03 Jun Older Adults Using More Cannabis But Still Fear Stigma
MedicalResearch.com Interview with:
Julie Bobitt, PhD
Interdisciplinary Health Sciences
College of Applied Health Sciences
University of Illinois at Urbana Champaign
Champaign, IL 61820
MedicalResearch.com: What is the background for this study?
Response: Older adults are using cannabis at an increasing rate but little is known about their attitudes about, and experiences – including outcomes- with, recreational and medical cannabis use. We believed a qualitative study, where we conducted focus group interviews, would provide a novel perspective to our understanding and help to identify the most salient themes concerning the use of medical and recreational cannabis by adults aged 60 and older living in Colorado.
MedicalResearch.com: What are the main findings?
Response: We identified five major themes in our study. These include
1) A need for research and education about cannabis;
2) A lack of communication between providers and older adults about cannabis;
3) Barriers to medical cannabis access;
4) Study participants reported using cannabis for pain control and also reported reduced opioid usage;
5) Older adults were apprehensive about disclosing their use of cannabis (fear of stigma).
MedicalResearch.com: What should readers take away from your report?
Response: There needs to be more education and mainstream medical guidance about cannabis use, especially in the older adult population. Variations across states in cannabis laws and regulations likely also reflect variations in citizens’ attitudes and desire to use cannabis, generating a need for more research and systematic exploration of the themes of importance to these participants.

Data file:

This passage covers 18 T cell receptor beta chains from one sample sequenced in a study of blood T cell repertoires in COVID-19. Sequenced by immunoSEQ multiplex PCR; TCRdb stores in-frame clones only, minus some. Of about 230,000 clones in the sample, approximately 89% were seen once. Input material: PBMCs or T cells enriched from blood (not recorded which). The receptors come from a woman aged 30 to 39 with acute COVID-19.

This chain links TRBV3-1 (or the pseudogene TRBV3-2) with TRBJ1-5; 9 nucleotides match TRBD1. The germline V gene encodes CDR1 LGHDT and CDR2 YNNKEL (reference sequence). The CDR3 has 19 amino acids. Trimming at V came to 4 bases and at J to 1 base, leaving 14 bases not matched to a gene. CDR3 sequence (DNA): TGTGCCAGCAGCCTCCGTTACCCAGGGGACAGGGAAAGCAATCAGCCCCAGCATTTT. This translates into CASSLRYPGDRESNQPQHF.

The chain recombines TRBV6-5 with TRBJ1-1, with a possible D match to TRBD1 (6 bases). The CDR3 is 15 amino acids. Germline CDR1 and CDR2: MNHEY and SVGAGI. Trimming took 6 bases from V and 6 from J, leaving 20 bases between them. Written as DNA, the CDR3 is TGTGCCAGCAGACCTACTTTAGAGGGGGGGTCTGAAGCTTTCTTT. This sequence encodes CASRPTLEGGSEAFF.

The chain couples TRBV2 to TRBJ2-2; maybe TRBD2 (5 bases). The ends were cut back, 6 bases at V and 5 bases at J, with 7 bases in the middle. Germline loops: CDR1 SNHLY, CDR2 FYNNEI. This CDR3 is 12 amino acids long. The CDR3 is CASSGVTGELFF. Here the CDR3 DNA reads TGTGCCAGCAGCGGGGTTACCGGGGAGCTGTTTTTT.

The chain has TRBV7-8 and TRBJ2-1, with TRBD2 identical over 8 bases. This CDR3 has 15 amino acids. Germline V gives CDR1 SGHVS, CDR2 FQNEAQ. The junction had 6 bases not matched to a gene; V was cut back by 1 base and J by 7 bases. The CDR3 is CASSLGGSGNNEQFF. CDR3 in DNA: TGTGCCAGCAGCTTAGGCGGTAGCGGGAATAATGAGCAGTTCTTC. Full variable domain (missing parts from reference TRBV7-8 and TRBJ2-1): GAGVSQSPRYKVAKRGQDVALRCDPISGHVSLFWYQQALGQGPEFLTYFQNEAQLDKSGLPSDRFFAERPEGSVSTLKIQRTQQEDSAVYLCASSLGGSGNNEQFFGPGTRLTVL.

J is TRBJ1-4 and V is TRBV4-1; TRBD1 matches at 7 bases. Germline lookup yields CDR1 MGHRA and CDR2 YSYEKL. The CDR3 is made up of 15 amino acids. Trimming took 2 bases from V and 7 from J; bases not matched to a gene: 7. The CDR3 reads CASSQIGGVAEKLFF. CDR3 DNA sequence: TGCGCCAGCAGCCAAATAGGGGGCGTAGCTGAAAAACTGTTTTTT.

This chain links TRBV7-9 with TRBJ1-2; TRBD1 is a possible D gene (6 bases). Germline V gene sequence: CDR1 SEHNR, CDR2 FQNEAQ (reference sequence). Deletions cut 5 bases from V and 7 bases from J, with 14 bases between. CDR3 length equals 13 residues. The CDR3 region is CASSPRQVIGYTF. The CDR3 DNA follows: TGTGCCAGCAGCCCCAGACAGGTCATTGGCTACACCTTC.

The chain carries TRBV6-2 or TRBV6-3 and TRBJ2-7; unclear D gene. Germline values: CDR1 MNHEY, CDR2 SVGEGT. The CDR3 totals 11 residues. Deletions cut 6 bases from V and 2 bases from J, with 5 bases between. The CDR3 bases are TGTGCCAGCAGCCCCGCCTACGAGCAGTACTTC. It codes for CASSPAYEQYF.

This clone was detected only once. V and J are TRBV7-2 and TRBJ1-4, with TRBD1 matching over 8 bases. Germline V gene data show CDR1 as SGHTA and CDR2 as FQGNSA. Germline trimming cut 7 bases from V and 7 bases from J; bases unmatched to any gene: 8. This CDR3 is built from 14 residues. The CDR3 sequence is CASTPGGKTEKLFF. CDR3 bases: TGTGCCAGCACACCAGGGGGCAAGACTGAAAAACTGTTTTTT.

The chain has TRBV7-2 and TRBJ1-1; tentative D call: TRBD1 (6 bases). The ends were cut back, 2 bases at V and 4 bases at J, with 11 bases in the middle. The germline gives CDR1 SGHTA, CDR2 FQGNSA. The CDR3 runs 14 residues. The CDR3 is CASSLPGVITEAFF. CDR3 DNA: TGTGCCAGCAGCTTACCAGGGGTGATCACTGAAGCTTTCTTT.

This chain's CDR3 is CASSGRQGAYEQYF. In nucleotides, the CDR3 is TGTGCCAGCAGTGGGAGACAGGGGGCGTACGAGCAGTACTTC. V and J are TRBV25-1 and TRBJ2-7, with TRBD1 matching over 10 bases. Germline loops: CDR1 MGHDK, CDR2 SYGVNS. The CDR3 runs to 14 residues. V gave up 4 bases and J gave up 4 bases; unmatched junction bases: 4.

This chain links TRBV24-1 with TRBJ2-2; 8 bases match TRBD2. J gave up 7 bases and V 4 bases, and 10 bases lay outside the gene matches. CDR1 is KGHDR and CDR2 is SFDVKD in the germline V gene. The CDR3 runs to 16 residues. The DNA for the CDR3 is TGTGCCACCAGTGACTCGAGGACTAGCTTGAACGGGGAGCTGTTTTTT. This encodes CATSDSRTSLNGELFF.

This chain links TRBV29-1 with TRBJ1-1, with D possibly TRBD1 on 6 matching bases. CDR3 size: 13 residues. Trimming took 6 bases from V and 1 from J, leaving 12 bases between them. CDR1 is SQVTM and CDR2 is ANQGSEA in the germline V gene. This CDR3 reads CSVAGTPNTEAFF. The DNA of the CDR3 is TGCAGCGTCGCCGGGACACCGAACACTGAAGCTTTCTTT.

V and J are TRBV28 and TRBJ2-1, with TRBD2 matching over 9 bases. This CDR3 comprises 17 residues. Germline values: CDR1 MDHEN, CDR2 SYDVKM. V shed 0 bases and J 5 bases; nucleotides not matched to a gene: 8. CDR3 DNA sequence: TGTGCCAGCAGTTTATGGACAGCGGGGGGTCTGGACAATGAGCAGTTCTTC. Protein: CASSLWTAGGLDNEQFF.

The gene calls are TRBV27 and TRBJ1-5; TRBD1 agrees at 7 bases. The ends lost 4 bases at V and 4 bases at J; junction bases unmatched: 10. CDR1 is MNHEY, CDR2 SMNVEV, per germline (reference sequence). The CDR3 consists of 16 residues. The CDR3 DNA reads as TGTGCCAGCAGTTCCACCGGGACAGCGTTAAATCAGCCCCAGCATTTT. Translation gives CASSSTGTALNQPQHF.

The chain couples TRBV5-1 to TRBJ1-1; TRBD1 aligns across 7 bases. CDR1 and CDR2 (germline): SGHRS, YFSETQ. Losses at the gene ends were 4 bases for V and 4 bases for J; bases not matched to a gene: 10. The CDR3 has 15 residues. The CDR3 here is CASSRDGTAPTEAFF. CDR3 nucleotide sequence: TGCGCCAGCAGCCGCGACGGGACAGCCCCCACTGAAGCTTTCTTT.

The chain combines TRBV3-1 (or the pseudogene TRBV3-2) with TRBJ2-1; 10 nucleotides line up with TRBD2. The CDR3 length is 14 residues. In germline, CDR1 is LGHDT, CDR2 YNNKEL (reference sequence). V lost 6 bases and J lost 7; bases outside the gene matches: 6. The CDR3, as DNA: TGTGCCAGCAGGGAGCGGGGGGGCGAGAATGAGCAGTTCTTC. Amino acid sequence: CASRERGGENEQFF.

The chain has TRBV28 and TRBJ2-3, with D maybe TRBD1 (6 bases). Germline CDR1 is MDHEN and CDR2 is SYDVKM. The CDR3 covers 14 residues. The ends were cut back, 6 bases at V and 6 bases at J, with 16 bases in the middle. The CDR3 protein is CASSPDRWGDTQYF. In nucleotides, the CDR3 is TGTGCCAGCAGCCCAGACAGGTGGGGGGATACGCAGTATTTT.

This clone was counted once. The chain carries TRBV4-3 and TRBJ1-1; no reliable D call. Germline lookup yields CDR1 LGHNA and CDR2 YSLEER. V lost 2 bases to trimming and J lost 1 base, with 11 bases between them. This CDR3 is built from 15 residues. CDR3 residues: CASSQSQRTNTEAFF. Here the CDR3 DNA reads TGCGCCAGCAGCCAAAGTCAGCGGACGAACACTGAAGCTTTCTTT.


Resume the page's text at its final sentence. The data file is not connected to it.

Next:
MedicalResearch.com: What recommendations do you have for future research as a result of this work?
Response: Future research in this area could include exploring the role of health care professionals in educating individuals about cannabis use. Additionally, because our study participants reported an interest in the use of cannabis to reduce or stop opioid usage, research in this area would further our knowledge about the relationship between cannabis and opioid use.
MedicalResearch.com: Is there anything else you would like to add?
Response: We have had two other publications from this study and are currently in the process of developing a manuscript on cannabis lifetime patterns of use. In this part of our study we identify characteristics of older, first-time users, versus lifelong users.
Any disclosures? Our research was funded by the Colorado Department of Public Health and Environment. The study co-authors include: Sara Qualls; Melissa Schuchman; Robert Wickersham; Kanika Arora; Hilary Lum; Gary Milavetz and Brian Kaskie.
Julie Bobitt, Sara H. Qualls, Melissa Schuchman, Robert Wickersham, Hillary D. Lum, Kanika Arora, Gary Milavetz, Brian Kaskie. Qualitative Analysis of Cannabis Use Among Older Adults in Colorado. Drugs & Aging, 2019; DOI: 10.1007/s40266-019-00665-w
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